[Numpy-discussion] Assigning complex values to a real array
Charles R Harris
Wed Dec 9 09:50:41 CST 2009
On Wed, Dec 9, 2009 at 2:04 AM, Pauli Virtanen <email@example.com> wrote:
> ti, 2009-12-08 kello 22:26 -0800, Dr. Phillip M. Feldman kirjoitti:
> > Darren Dale wrote:
> > > On Sat, Mar 7, 2009 at 5:18 AM, Robert Kern <firstname.lastname@example.org>
> > >> On Sat, Mar 7, 2009 at 04:10, Stéfan van der Walt <email@example.com>
> > >> wrote:
> > >> > 2009/3/7 Robert Kern <firstname.lastname@example.org>:
> > >> >> In : z = zeros(3, int)
> > >> >>
> > >> >> In : z = 1.5
> > >> >>
> > >> >> In : z
> > >> >> Out: array([0, 1, 0])
> > >> >
> > >> > Blind moment, sorry. So, what is your take -- should this kind of
> > >> > thing pass silently?
> > >>
> > >> Downcasting data is a necessary operation sometimes. We explicitly
> > >> made a choice a long time ago to allow this.
> I'd think that downcasting is different from dropping the imaginary
> part. Also, I doubt a bit that there is a large body of correct code
> relying on the implicit behavior. This kind of assertions should of
> course be checked experimentally -- make the complex downcast an error,
> and check a few prominent software packages.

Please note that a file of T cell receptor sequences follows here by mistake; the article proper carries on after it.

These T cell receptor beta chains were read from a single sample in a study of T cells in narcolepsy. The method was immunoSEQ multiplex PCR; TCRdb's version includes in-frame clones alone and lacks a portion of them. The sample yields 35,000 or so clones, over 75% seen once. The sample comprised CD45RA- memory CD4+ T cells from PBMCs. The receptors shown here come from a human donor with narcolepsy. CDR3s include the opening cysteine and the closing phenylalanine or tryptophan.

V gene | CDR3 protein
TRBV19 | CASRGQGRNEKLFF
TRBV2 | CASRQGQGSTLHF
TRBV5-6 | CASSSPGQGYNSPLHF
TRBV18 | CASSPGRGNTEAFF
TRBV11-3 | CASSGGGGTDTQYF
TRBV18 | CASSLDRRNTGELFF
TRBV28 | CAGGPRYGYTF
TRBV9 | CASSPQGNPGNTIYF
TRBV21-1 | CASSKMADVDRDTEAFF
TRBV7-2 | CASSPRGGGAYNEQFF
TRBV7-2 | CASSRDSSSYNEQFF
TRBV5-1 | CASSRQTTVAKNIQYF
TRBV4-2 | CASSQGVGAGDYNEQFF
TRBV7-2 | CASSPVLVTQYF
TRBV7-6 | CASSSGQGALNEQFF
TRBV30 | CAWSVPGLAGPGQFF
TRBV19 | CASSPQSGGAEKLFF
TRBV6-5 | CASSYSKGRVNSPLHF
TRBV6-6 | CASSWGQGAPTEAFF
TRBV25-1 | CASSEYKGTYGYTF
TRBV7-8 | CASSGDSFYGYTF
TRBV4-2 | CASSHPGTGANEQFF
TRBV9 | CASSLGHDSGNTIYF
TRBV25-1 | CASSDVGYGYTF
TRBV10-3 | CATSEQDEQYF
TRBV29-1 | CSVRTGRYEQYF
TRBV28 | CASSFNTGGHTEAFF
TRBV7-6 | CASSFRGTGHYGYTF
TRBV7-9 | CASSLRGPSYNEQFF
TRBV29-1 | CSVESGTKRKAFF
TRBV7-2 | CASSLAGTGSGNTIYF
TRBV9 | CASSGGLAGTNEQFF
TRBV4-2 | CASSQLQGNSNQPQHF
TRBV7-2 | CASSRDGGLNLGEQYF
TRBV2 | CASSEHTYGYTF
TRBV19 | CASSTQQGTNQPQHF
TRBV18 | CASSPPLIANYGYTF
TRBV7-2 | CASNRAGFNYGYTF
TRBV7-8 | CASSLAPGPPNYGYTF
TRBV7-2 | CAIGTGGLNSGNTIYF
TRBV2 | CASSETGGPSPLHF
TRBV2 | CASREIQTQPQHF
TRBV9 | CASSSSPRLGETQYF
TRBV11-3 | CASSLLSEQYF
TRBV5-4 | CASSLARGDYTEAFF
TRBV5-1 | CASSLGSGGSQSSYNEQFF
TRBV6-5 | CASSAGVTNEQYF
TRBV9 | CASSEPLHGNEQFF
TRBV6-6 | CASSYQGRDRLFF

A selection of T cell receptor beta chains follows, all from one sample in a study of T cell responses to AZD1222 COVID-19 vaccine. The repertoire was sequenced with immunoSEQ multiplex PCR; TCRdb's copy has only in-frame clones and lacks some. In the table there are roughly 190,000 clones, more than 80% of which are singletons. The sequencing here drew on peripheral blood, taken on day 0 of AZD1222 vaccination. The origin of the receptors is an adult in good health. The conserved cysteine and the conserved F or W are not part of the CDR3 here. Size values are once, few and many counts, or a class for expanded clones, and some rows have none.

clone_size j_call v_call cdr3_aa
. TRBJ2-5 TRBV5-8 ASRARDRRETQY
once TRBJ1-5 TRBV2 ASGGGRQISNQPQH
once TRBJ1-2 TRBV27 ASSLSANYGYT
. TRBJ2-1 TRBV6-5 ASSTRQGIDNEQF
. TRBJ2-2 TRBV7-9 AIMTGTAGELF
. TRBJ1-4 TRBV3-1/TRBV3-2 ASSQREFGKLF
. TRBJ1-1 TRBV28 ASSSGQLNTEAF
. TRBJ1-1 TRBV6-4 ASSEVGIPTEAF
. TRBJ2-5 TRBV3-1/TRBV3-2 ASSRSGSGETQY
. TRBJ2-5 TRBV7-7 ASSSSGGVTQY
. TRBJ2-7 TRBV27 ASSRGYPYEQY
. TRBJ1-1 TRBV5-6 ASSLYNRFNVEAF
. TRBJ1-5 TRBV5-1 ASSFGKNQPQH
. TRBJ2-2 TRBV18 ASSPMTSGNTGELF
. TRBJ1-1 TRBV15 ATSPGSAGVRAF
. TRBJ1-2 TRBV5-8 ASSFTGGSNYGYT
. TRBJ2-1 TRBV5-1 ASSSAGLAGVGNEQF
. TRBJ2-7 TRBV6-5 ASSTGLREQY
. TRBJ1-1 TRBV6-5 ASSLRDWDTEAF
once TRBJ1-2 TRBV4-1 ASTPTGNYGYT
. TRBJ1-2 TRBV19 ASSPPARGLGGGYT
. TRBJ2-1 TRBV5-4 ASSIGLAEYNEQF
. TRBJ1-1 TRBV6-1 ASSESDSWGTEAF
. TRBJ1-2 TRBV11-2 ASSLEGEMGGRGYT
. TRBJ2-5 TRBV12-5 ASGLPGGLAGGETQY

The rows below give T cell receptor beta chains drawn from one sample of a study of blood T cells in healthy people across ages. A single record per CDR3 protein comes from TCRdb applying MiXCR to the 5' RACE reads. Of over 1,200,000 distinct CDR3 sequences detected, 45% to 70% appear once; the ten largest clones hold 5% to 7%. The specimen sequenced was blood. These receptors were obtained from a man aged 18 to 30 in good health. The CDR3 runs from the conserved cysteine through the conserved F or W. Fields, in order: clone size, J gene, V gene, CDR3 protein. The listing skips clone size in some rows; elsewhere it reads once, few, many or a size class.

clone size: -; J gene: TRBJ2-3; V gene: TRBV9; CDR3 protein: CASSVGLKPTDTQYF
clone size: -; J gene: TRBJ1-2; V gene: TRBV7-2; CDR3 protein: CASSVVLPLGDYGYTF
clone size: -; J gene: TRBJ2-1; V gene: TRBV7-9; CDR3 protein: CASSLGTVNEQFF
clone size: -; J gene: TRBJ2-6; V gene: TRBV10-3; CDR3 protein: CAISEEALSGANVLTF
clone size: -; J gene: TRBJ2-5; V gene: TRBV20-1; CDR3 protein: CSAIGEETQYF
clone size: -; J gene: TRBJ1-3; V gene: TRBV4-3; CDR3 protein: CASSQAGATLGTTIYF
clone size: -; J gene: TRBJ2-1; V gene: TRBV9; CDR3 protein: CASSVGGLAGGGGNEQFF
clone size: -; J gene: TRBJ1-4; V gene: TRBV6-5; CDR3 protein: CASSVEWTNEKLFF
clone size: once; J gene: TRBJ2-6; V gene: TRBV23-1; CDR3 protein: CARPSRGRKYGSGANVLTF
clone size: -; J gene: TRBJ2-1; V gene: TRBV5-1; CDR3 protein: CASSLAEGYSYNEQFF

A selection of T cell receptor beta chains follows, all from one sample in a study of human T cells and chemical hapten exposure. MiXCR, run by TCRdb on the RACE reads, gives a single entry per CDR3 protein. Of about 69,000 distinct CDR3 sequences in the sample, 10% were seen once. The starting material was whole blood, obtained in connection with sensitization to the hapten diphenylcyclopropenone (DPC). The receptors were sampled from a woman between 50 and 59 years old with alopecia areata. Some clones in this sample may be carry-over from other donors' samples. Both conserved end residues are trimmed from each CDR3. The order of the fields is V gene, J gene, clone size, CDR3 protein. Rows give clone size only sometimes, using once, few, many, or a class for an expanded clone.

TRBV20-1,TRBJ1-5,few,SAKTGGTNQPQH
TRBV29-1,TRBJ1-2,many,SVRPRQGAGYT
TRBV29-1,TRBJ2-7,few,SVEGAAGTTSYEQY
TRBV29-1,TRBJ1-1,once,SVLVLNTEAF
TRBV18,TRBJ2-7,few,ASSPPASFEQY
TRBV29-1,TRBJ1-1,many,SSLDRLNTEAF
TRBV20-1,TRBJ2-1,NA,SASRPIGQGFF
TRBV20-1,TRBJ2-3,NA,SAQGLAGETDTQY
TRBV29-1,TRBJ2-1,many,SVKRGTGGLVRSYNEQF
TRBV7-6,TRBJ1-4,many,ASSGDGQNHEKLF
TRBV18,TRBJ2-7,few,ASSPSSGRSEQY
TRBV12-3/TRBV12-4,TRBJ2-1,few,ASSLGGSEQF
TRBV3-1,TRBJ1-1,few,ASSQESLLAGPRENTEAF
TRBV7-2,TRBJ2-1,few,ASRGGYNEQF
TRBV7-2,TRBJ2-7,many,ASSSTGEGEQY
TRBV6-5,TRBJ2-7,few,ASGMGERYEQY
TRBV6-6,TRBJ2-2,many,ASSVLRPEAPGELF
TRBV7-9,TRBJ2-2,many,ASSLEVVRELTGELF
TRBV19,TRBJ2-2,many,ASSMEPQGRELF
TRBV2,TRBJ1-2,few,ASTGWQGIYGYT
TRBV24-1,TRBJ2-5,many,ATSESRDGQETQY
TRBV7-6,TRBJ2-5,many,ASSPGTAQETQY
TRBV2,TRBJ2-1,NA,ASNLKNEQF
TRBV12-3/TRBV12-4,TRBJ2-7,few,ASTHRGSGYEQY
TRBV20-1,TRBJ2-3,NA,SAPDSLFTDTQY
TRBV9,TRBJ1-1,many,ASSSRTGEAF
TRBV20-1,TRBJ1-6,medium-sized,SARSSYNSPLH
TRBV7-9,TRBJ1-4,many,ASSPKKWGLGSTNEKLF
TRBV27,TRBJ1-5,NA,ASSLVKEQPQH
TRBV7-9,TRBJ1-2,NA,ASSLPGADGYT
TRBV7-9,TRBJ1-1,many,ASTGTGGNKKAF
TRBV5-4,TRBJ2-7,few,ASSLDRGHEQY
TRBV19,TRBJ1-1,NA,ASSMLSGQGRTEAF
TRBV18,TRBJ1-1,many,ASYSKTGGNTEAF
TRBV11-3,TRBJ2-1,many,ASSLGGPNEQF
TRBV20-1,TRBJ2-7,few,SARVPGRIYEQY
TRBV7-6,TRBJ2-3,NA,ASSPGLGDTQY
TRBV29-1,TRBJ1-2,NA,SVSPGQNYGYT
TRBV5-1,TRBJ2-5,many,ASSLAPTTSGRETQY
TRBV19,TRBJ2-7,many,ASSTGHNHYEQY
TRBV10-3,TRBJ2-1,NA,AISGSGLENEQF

> An alternative to an exception would be to make complex numbers with
> nonzero imaginary parts to cast to *nan*. This would, however, likely
> lead to errors difficult to track.
> Another alternative would be to raise an error only if the imaginary
> part is non-zero. This requires some additional checking in some places
> where no checking is usually made.
> At least I tend to use .real or real() to explicitly take the real part.
> In interactive use, it occasionally is convenient to have the real part
> taken "automatically", but sometimes this leads to problems inside
> Nevertheless, I can't really regard dropping the imaginary part a
> significant issue. I've sometimes bumped into problems because of it,
> and it would have been nice to catch them earlier, though. (As an
> example, scipy.interpolate.interp1d some time ago silently dropped the
> imaginary part -- not nice.)
It looks like a lot of folks have written or met buggy code at one point or
another because this behaviour. And finding the problem is a hassle because
it doesn't stand out. I think that makes it a candidate for a warning simply
because we want to help people write correct code and that is a significant
+1 for raising a warning in this case.
I feel the same about silently casting floats to integers, although that
doesn't feel quite as strange because one at least expects the result to be
close to the original. I think the boundaries are
unsigned discrete <- signed discrete <- real line <- complex plane
The different kinds all have different domains and crossing the boundaries
between kinds should only happen if it is the clear intent of the
programmer. Because python types don't match up 1-1 with numpy types this
can be tricky to enforce but I think is worthwhile to keep it in mind.
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